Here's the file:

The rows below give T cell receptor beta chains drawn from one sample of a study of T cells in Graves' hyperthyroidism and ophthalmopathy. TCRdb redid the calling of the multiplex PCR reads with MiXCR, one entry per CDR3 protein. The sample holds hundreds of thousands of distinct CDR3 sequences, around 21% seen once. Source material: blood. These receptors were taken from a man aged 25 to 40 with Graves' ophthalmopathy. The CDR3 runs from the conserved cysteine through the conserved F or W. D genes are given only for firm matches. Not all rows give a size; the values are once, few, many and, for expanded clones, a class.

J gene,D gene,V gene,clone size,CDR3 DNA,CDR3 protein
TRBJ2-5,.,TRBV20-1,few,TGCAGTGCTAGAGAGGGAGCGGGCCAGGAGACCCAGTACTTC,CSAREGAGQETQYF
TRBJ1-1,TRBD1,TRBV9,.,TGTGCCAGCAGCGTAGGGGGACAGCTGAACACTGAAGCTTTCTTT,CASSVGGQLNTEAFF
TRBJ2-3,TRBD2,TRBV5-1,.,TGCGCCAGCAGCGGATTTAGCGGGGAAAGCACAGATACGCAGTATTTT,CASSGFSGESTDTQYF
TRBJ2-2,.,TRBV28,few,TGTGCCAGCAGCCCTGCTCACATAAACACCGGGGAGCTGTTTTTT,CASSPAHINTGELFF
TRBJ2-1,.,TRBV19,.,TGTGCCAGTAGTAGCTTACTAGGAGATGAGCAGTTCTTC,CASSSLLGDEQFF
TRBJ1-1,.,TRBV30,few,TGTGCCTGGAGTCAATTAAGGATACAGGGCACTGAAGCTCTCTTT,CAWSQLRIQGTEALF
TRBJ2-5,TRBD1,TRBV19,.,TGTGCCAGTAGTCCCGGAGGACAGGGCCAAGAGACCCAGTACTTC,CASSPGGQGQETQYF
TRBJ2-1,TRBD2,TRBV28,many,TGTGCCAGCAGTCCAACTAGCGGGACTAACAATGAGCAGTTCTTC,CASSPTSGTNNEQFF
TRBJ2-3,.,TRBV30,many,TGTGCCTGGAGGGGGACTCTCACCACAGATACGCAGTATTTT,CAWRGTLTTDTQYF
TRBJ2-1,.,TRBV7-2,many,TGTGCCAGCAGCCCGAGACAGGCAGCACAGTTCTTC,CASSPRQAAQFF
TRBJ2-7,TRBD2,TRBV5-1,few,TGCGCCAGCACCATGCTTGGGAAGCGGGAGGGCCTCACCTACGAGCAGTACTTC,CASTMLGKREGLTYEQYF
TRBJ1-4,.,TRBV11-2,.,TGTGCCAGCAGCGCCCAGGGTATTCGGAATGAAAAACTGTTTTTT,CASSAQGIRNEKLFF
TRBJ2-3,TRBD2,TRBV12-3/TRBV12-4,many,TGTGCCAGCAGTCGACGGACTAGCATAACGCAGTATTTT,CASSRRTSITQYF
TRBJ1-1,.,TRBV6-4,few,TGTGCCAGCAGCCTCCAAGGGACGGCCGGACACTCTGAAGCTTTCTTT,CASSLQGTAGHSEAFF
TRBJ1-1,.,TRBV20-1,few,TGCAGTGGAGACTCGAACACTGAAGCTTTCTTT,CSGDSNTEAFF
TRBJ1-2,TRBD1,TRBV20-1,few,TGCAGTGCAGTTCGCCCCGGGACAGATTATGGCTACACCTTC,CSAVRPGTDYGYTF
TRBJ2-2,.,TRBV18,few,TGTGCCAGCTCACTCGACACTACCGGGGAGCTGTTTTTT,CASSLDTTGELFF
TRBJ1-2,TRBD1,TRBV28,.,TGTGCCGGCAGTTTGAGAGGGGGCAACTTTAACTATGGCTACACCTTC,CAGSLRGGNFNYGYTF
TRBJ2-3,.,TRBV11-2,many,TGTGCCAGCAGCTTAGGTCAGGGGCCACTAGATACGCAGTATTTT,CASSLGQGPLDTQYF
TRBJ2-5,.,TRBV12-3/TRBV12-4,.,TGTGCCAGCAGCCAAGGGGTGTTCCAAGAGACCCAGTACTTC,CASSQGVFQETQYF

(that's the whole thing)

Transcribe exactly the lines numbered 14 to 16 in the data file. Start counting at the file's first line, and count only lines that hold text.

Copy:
TRBJ1-4,.,TRBV11-2,.,TGTGCCAGCAGCGCCCAGGGTATTCGGAATGAAAAACTGTTTTTT,CASSAQGIRNEKLFF
TRBJ2-3,TRBD2,TRBV12-3/TRBV12-4,many,TGTGCCAGCAGTCGACGGACTAGCATAACGCAGTATTTT,CASSRRTSITQYF
TRBJ1-1,.,TRBV6-4,few,TGTGCCAGCAGCCTCCAAGGGACGGCCGGACACTCTGAAGCTTTCTTT,CASSLQGTAGHSEAFF